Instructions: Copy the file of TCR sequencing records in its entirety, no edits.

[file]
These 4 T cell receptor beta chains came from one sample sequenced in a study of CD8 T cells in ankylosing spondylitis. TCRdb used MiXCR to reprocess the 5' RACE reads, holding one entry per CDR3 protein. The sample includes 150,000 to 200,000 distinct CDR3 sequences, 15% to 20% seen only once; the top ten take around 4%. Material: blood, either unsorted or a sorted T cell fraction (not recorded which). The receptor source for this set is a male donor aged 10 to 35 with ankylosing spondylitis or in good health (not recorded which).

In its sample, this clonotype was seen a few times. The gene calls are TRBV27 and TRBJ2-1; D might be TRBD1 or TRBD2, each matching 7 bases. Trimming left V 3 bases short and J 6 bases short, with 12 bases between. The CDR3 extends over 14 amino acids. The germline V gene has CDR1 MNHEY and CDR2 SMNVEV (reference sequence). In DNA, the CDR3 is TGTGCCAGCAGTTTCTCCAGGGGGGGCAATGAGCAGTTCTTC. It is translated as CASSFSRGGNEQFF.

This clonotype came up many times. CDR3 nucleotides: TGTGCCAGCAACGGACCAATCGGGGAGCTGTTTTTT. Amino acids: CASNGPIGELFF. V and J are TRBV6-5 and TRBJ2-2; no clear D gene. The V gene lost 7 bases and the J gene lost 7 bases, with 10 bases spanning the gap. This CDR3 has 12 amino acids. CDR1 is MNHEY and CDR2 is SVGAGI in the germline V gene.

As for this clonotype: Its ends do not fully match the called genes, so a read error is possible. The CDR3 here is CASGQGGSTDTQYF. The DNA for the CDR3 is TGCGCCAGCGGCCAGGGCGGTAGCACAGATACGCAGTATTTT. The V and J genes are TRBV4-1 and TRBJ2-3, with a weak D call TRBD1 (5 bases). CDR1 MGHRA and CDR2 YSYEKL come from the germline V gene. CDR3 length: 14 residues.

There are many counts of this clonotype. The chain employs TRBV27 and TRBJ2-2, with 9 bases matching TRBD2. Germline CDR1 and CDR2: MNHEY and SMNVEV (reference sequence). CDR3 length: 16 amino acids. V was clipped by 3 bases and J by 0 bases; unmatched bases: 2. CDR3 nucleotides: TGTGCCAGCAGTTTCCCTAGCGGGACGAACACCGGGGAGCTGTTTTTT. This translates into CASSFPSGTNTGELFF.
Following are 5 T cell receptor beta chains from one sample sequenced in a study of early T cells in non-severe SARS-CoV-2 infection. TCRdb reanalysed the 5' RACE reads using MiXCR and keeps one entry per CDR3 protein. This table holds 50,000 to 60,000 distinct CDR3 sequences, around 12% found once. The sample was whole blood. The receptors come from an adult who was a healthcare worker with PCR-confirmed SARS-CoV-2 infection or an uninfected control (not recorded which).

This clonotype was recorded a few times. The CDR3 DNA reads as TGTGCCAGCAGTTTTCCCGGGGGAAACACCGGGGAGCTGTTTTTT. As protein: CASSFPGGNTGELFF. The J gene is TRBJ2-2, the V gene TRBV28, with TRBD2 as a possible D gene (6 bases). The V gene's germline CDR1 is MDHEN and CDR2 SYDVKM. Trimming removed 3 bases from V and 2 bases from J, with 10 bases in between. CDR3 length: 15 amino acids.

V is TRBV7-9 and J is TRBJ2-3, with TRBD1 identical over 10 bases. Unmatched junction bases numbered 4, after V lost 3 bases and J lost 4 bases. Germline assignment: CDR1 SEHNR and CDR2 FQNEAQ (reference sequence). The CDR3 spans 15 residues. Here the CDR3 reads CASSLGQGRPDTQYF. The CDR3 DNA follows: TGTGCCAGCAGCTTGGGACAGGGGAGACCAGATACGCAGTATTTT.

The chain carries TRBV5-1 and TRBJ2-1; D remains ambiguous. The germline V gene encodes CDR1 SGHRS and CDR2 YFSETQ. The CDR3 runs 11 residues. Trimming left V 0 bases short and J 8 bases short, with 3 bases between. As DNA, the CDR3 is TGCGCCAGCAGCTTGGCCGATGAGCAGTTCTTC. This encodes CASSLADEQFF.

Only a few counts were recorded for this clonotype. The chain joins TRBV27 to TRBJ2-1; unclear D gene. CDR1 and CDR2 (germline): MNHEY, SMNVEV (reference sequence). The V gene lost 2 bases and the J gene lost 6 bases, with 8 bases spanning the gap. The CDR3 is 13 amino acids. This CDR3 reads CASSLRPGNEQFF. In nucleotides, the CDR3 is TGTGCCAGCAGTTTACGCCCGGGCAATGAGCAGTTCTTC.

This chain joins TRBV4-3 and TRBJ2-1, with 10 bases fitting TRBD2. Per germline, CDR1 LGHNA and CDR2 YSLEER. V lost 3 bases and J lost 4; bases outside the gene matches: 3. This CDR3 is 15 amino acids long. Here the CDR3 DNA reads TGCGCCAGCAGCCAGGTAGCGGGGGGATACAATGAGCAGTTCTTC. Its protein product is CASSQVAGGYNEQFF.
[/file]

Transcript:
These 4 T cell receptor beta chains came from one sample sequenced in a study of CD8 T cells in ankylosing spondylitis. TCRdb used MiXCR to reprocess the 5' RACE reads, holding one entry per CDR3 protein. The sample includes 150,000 to 200,000 distinct CDR3 sequences, 15% to 20% seen only once; the top ten take around 4%. Material: blood, either unsorted or a sorted T cell fraction (not recorded which). The receptor source for this set is a male donor aged 10 to 35 with ankylosing spondylitis or in good health (not recorded which).

In its sample, this clonotype was seen a few times. The gene calls are TRBV27 and TRBJ2-1; D might be TRBD1 or TRBD2, each matching 7 bases. Trimming left V 3 bases short and J 6 bases short, with 12 bases between. The CDR3 extends over 14 amino acids. The germline V gene has CDR1 MNHEY and CDR2 SMNVEV (reference sequence). In DNA, the CDR3 is TGTGCCAGCAGTTTCTCCAGGGGGGGCAATGAGCAGTTCTTC. It is translated as CASSFSRGGNEQFF.

This clonotype came up many times. CDR3 nucleotides: TGTGCCAGCAACGGACCAATCGGGGAGCTGTTTTTT. Amino acids: CASNGPIGELFF. V and J are TRBV6-5 and TRBJ2-2; no clear D gene. The V gene lost 7 bases and the J gene lost 7 bases, with 10 bases spanning the gap. This CDR3 has 12 amino acids. CDR1 is MNHEY and CDR2 is SVGAGI in the germline V gene.

As for this clonotype: Its ends do not fully match the called genes, so a read error is possible. The CDR3 here is CASGQGGSTDTQYF. The DNA for the CDR3 is TGCGCCAGCGGCCAGGGCGGTAGCACAGATACGCAGTATTTT. The V and J genes are TRBV4-1 and TRBJ2-3, with a weak D call TRBD1 (5 bases). CDR1 MGHRA and CDR2 YSYEKL come from the germline V gene. CDR3 length: 14 residues.

There are many counts of this clonotype. The chain employs TRBV27 and TRBJ2-2, with 9 bases matching TRBD2. Germline CDR1 and CDR2: MNHEY and SMNVEV (reference sequence). CDR3 length: 16 amino acids. V was clipped by 3 bases and J by 0 bases; unmatched bases: 2. CDR3 nucleotides: TGTGCCAGCAGTTTCCCTAGCGGGACGAACACCGGGGAGCTGTTTTTT. This translates into CASSFPSGTNTGELFF.
Following are 5 T cell receptor beta chains from one sample sequenced in a study of early T cells in non-severe SARS-CoV-2 infection. TCRdb reanalysed the 5' RACE reads using MiXCR and keeps one entry per CDR3 protein. This table holds 50,000 to 60,000 distinct CDR3 sequences, around 12% found once. The sample was whole blood. The receptors come from an adult who was a healthcare worker with PCR-confirmed SARS-CoV-2 infection or an uninfected control (not recorded which).

This clonotype was recorded a few times. The CDR3 DNA reads as TGTGCCAGCAGTTTTCCCGGGGGAAACACCGGGGAGCTGTTTTTT. As protein: CASSFPGGNTGELFF. The J gene is TRBJ2-2, the V gene TRBV28, with TRBD2 as a possible D gene (6 bases). The V gene's germline CDR1 is MDHEN and CDR2 SYDVKM. Trimming removed 3 bases from V and 2 bases from J, with 10 bases in between. CDR3 length: 15 amino acids.

V is TRBV7-9 and J is TRBJ2-3, with TRBD1 identical over 10 bases. Unmatched junction bases numbered 4, after V lost 3 bases and J lost 4 bases. Germline assignment: CDR1 SEHNR and CDR2 FQNEAQ (reference sequence). The CDR3 spans 15 residues. Here the CDR3 reads CASSLGQGRPDTQYF. The CDR3 DNA follows: TGTGCCAGCAGCTTGGGACAGGGGAGACCAGATACGCAGTATTTT.

The chain carries TRBV5-1 and TRBJ2-1; D remains ambiguous. The germline V gene encodes CDR1 SGHRS and CDR2 YFSETQ. The CDR3 runs 11 residues. Trimming left V 0 bases short and J 8 bases short, with 3 bases between. As DNA, the CDR3 is TGCGCCAGCAGCTTGGCCGATGAGCAGTTCTTC. This encodes CASSLADEQFF.

Only a few counts were recorded for this clonotype. The chain joins TRBV27 to TRBJ2-1; unclear D gene. CDR1 and CDR2 (germline): MNHEY, SMNVEV (reference sequence). The V gene lost 2 bases and the J gene lost 6 bases, with 8 bases spanning the gap. The CDR3 is 13 amino acids. This CDR3 reads CASSLRPGNEQFF. In nucleotides, the CDR3 is TGTGCCAGCAGTTTACGCCCGGGCAATGAGCAGTTCTTC.

This chain joins TRBV4-3 and TRBJ2-1, with 10 bases fitting TRBD2. Per germline, CDR1 LGHNA and CDR2 YSLEER. V lost 3 bases and J lost 4; bases outside the gene matches: 3. This CDR3 is 15 amino acids long. Here the CDR3 DNA reads TGCGCCAGCAGCCAGGTAGCGGGGGGATACAATGAGCAGTTCTTC. Its protein product is CASSQVAGGYNEQFF.